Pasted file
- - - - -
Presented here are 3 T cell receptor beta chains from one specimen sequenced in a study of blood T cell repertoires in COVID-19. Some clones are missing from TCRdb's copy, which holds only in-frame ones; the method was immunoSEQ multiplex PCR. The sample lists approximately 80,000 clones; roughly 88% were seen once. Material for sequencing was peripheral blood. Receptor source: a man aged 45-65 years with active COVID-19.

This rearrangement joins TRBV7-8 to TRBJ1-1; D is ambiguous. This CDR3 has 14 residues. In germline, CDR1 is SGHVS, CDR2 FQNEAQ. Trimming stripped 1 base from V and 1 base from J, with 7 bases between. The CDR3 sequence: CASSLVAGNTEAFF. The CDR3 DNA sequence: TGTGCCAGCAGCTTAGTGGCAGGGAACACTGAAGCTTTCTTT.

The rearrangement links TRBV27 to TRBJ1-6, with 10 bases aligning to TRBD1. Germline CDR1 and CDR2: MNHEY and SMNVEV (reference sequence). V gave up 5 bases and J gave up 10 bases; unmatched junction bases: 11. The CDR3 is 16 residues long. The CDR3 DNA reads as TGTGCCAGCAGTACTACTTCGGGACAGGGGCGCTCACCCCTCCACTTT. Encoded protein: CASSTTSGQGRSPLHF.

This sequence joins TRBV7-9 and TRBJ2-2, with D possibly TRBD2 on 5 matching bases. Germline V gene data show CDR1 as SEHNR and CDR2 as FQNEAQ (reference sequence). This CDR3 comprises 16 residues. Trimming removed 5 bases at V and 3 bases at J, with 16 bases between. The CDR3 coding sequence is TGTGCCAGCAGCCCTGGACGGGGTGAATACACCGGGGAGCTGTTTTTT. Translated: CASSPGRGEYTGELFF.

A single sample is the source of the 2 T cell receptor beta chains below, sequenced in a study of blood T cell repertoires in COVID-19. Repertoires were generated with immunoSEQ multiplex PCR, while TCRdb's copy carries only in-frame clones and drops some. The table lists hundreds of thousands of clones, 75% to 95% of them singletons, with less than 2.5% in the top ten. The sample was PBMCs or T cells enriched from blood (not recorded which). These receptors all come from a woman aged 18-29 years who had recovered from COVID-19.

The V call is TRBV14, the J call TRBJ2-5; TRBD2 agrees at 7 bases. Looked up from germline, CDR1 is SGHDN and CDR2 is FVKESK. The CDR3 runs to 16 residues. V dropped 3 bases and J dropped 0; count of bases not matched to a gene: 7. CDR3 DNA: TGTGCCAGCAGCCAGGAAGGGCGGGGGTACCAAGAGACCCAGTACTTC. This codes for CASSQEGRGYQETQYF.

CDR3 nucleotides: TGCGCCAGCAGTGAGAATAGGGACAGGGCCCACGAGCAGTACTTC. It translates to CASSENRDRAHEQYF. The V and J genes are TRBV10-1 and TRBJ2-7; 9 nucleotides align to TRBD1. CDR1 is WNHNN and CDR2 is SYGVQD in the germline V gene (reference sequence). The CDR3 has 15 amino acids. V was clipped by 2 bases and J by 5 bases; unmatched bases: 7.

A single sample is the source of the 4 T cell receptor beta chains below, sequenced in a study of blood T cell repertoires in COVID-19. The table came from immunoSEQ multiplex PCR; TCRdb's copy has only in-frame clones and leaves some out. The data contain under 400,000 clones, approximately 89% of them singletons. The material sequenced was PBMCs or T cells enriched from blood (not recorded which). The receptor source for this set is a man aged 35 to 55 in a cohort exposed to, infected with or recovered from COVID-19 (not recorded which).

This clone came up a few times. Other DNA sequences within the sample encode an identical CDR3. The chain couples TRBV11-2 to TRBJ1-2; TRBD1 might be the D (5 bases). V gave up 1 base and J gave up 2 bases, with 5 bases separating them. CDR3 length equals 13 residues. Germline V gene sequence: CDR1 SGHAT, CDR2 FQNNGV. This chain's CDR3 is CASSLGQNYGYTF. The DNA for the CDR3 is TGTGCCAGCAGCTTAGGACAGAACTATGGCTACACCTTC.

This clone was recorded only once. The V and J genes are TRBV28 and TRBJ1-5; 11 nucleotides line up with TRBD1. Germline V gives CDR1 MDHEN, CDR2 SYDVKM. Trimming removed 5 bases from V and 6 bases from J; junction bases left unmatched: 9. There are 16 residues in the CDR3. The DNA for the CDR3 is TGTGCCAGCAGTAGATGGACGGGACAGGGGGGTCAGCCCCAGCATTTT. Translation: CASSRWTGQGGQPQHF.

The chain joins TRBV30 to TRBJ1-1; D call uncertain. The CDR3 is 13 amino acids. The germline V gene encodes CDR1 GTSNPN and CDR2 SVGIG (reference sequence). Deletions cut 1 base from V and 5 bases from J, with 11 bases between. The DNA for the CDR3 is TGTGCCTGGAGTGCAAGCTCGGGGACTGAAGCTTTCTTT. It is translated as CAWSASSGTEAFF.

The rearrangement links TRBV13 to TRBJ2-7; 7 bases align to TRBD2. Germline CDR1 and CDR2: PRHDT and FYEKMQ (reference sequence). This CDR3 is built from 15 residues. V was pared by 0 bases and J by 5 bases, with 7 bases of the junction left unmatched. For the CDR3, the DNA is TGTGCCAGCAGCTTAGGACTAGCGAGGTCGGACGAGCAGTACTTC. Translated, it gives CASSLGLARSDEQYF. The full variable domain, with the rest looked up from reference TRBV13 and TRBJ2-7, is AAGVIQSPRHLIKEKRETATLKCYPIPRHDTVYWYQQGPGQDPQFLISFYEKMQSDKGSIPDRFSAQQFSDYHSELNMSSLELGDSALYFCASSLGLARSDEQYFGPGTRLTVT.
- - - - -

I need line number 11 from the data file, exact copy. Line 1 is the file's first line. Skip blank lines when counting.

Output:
The chain joins TRBV30 to TRBJ1-1; D call uncertain. The CDR3 is 13 amino acids. The germline V gene encodes CDR1 GTSNPN and CDR2 SVGIG (reference sequence). Deletions cut 1 base from V and 5 bases from J, with 11 bases between. The DNA for the CDR3 is TGTGCCTGGAGTGCAAGCTCGGGGACTGAAGCTTTCTTT. It is translated as CAWSASSGTEAFF.